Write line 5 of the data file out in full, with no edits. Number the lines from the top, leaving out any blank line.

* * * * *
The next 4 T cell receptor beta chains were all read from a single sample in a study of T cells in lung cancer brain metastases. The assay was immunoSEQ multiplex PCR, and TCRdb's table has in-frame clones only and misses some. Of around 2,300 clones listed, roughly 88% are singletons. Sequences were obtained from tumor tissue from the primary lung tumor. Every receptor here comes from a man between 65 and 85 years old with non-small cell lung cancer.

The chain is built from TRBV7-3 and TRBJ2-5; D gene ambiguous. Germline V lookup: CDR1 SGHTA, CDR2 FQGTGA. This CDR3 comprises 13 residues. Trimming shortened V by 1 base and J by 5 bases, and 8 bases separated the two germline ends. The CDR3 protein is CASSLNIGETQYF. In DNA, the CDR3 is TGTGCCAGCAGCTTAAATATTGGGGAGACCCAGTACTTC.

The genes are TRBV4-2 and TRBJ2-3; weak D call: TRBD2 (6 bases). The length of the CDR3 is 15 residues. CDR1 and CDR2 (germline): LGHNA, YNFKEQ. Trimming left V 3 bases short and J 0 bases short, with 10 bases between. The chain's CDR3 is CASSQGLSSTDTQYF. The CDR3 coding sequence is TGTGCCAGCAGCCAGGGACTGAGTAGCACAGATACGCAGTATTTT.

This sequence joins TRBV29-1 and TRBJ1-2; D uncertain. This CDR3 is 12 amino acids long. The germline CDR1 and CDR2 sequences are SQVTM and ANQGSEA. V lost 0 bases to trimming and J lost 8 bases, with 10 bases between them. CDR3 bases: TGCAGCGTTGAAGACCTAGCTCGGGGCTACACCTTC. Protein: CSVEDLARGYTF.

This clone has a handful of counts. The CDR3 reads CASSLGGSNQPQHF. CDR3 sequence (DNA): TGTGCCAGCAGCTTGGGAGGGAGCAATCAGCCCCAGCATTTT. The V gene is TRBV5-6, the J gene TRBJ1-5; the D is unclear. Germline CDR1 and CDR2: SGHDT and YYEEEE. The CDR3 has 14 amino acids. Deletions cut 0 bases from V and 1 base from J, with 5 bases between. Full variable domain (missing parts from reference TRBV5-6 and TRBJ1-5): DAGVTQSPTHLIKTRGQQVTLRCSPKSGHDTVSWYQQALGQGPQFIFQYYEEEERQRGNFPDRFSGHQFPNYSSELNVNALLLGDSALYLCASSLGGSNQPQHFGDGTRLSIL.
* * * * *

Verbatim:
This clone has a handful of counts. The CDR3 reads CASSLGGSNQPQHF. CDR3 sequence (DNA): TGTGCCAGCAGCTTGGGAGGGAGCAATCAGCCCCAGCATTTT. The V gene is TRBV5-6, the J gene TRBJ1-5; the D is unclear. Germline CDR1 and CDR2: SGHDT and YYEEEE. The CDR3 has 14 amino acids. Deletions cut 0 bases from V and 1 base from J, with 5 bases between. Full variable domain (missing parts from reference TRBV5-6 and TRBJ1-5): DAGVTQSPTHLIKTRGQQVTLRCSPKSGHDTVSWYQQALGQGPQFIFQYYEEEERQRGNFPDRFSGHQFPNYSSELNVNALLLGDSALYLCASSLGGSNQPQHFGDGTRLSIL.